CHARLESTON, W.Va. - Mason County manufacturer Felman Production is using a law intended to help restart Century Aluminum's Ravenswood plant to seek a special power rate for its idled New Haven plant.
And like the failed rate plan Century asked state regulators to approve last year, Felman's proposal could shift some of the company's power costs to other Appalachian Power customers.
On Aug. 30, Felman submitted an application to the state Public Service Commission seeking approval for a 10-year special power rate contract to help restart production at the company's steel additive manufacturing plant in New Haven.
Felman produces silicomanganese, a deoxidizer that allows steel companies to produce a purer type of steel. It's made by taking three raw ingredients and heating them to 3,000 degrees Fahrenheit in an electric arc furnace.
The Foote Mineral Co. originally built the plant in 1952. Over its 61-year history, the plant has closed and reopened numerous times as various plant owners declared bankruptcy and sold it to new owners.
Felman, a subsidiary of Georgian American Alloys, Inc., paid $20 million to buy the plant from bankrupt Highlander Alloys in 2006.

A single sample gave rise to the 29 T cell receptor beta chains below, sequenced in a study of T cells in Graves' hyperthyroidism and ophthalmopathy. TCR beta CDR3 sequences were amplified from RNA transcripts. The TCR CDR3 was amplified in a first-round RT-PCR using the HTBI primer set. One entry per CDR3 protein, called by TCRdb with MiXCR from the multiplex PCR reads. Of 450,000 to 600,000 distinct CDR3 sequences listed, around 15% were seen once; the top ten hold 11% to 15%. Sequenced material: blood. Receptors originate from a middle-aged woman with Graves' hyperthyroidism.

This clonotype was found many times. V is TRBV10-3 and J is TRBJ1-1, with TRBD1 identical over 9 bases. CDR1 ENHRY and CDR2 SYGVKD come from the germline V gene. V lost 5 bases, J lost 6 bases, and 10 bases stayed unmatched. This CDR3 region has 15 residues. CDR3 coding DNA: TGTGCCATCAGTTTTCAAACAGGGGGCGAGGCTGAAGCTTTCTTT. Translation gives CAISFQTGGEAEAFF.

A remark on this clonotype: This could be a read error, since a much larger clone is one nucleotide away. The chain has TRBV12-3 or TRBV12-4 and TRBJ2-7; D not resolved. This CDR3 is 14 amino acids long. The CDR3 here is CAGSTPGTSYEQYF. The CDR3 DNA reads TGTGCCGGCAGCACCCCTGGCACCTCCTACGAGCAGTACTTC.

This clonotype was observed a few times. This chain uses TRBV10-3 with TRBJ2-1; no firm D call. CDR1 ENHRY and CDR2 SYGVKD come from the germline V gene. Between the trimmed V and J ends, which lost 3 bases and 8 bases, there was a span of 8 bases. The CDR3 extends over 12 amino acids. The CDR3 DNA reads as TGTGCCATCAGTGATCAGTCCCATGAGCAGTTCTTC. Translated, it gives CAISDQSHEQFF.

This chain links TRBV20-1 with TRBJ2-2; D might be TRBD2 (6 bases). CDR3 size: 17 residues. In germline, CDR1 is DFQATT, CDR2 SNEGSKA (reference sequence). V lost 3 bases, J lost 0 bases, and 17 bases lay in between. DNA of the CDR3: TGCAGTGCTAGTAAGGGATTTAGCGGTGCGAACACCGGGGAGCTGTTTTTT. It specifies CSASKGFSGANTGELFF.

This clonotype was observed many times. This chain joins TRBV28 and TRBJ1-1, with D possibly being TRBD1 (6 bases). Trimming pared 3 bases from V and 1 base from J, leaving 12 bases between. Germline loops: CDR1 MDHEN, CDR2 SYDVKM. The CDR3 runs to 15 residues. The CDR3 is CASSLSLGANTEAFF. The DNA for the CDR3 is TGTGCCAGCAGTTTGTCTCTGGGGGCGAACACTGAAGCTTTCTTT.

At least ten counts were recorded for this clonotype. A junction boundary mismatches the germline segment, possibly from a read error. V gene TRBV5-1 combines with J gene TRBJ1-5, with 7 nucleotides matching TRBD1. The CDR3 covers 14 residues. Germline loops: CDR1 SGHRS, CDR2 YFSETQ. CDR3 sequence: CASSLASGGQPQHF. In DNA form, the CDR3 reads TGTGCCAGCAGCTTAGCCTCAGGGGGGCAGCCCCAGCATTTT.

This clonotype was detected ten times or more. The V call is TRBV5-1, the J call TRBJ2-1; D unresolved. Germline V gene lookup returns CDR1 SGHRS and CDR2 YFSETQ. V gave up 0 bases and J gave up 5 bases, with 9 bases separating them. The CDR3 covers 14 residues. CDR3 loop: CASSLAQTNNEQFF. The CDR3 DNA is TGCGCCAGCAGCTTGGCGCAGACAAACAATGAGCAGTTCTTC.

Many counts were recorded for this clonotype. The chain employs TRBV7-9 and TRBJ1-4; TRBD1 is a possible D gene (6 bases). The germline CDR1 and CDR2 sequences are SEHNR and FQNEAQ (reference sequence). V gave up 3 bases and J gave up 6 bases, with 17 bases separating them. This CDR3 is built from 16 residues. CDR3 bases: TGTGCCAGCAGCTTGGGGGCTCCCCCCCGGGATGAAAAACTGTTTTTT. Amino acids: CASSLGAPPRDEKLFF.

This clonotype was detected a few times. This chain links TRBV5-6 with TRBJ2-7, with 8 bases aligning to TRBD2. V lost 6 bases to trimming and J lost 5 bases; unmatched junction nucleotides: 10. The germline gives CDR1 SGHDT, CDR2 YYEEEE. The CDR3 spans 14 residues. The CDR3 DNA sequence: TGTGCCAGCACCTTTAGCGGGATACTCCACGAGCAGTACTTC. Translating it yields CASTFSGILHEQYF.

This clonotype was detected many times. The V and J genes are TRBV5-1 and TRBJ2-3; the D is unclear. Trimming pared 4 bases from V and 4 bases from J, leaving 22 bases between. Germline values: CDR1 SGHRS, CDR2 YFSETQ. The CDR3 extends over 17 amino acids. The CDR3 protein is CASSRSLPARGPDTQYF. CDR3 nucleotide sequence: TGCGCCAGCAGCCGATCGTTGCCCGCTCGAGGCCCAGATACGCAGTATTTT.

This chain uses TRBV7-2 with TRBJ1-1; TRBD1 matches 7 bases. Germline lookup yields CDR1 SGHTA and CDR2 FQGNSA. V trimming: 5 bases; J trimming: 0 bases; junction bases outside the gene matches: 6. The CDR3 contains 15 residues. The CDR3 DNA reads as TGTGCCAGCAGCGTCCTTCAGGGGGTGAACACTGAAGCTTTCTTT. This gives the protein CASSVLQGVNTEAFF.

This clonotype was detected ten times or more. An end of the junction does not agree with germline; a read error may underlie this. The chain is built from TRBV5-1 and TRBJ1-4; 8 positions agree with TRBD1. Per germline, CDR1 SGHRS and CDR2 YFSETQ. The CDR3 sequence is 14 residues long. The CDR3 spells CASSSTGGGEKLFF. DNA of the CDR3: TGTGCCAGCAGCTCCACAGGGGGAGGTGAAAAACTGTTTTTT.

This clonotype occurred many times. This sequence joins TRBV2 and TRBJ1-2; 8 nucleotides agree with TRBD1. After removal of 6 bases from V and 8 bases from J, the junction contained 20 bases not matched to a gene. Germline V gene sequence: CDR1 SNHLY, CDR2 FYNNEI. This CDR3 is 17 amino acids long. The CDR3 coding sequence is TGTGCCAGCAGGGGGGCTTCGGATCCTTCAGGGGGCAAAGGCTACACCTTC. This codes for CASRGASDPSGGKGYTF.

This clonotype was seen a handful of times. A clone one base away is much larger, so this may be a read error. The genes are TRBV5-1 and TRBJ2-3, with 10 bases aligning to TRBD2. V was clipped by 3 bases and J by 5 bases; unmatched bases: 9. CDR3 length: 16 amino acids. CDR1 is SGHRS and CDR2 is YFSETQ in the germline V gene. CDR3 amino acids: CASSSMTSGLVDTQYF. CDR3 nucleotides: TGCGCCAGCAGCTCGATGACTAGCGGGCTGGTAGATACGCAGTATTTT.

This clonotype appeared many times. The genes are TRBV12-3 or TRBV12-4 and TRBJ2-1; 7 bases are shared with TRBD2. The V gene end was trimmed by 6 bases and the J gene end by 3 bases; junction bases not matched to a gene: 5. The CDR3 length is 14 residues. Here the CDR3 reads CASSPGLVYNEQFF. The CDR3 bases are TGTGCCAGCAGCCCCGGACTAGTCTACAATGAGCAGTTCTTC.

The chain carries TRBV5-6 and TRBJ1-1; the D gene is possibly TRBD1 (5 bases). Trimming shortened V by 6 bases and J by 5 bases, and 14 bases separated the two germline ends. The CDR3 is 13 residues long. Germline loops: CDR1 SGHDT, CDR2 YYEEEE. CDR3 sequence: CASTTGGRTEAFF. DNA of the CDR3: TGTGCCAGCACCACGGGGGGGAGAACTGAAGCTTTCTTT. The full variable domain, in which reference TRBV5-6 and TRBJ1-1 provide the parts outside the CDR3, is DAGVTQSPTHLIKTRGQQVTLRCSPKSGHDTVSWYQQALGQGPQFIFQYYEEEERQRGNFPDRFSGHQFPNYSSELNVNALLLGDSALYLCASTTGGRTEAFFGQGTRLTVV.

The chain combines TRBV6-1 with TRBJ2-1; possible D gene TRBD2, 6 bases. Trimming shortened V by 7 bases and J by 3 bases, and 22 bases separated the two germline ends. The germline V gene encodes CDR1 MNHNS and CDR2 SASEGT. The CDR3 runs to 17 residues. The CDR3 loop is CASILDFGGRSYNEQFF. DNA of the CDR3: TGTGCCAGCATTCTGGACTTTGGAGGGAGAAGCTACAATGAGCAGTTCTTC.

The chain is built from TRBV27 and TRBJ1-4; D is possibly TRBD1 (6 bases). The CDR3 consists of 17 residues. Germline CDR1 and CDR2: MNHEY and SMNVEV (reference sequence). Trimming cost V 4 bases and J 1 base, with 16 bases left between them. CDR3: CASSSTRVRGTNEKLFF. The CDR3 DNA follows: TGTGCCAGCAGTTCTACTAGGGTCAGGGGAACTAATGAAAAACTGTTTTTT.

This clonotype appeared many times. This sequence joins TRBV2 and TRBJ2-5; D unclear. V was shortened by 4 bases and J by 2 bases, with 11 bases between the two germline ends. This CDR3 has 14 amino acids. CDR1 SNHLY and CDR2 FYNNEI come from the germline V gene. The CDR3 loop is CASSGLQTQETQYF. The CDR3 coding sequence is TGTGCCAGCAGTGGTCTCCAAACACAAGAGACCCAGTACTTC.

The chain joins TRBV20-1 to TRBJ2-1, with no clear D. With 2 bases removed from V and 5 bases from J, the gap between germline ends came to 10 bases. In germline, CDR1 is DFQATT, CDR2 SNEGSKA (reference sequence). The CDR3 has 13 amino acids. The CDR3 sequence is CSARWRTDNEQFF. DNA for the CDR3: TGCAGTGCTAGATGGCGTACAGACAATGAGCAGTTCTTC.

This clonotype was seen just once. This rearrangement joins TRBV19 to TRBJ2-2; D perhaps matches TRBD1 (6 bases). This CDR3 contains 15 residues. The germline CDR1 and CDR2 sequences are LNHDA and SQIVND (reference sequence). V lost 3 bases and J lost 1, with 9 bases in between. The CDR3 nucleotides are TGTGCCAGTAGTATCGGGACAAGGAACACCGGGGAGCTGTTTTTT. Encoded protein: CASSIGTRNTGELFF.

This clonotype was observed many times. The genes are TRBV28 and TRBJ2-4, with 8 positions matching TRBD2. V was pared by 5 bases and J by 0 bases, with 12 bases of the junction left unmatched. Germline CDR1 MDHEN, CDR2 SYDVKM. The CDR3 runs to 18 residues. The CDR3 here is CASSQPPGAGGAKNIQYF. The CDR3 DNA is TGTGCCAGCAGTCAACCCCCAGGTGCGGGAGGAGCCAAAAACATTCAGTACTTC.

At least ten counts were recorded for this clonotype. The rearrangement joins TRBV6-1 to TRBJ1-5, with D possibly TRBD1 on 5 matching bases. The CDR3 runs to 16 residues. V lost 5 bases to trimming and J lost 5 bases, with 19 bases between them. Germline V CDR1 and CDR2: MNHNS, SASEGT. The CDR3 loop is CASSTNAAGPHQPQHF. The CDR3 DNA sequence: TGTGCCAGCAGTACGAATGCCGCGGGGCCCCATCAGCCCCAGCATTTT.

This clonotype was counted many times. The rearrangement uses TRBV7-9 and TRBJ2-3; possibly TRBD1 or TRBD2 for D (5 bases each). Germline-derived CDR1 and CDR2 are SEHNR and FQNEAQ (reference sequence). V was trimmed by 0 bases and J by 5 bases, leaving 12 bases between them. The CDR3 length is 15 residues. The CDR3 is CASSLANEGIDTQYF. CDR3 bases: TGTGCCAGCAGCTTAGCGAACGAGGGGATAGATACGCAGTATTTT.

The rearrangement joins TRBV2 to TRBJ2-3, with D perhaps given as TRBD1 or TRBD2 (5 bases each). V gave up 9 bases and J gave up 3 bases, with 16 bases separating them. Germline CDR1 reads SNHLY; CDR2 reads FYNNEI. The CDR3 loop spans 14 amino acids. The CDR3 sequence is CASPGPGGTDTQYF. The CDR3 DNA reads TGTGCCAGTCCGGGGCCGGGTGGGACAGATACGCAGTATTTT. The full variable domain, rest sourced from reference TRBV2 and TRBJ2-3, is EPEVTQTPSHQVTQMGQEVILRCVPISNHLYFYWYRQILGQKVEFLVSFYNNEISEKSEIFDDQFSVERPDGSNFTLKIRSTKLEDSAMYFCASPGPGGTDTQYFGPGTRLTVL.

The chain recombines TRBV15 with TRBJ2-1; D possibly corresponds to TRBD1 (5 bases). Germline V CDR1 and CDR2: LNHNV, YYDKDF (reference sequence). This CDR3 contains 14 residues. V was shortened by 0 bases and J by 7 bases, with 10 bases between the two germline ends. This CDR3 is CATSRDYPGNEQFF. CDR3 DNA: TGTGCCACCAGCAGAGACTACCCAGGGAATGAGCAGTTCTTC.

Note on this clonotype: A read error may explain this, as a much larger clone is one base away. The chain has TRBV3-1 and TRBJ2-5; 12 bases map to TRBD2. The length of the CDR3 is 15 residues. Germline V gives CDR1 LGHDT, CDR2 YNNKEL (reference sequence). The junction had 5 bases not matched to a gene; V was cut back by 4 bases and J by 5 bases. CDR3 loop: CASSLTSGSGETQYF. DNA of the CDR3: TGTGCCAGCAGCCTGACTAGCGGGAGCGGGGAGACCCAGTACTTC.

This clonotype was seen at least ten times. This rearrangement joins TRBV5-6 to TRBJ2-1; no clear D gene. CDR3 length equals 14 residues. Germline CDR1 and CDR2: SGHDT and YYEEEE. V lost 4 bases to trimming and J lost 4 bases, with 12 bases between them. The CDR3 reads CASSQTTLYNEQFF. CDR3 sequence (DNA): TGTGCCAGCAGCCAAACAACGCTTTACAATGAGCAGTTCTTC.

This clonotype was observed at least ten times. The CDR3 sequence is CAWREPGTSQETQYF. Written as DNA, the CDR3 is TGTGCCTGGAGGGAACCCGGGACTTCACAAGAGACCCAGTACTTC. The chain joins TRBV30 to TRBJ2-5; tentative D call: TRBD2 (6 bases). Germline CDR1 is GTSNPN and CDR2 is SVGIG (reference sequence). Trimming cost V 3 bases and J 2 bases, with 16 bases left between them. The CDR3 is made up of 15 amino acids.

Citing rising production costs and poor market conditions, Felman began a temporary shut down of most of its operations June 28. About 150 of the company's 200 workers have been laid off since cost-cutting measures began earlier this year.
Georgian American Alloys Chief Executive Officer Mordechai Korf said the company remains committed to the New Haven plant, but said the company needs more favorable power rates for the plant to survive.
"Unless we can obtain more flexible electricity rates, which account for more than 20 percent of our cost, our continued operation is in jeopardy," Korf said in a statement.
Felman's proposal would tie the company's power rates to the prices of silicomanganese and other raw materials the company uses in production. When material prices are low, the company would pay lower rates, and when they are high, the company will pay higher ones.
This kind of rate structure was made possible by a 2010 state law meant to help Century Aluminum restart its Ravenswood plant, which closed in 2009. The law allows manufacturers that consume large amounts of electricity to negotiate rates tied to commodity prices.
Last year, lawmakers also passed a bill granting up to $20 million in annual tax credits to give large manufacturers like Century an additional break on power bills. Felman, however, is not requesting those tax credits be used in its proposal.
Felman's plan caps the amount of discounts the company could receive in a given year at $9.5 million, which represents the amount of Appalachian Power's fixed costs the company currently pays.
The company argues that these are the costs that could be forced on to other consumers should the plant shut down permanently.
Under the Felman plan, when prices are low, Felman's power discounts would be paid for by shifting costs to other ratepayers. The company said if the full $9.5 million discount were used, the average residential customer's bill would increase by about 55 cents a month.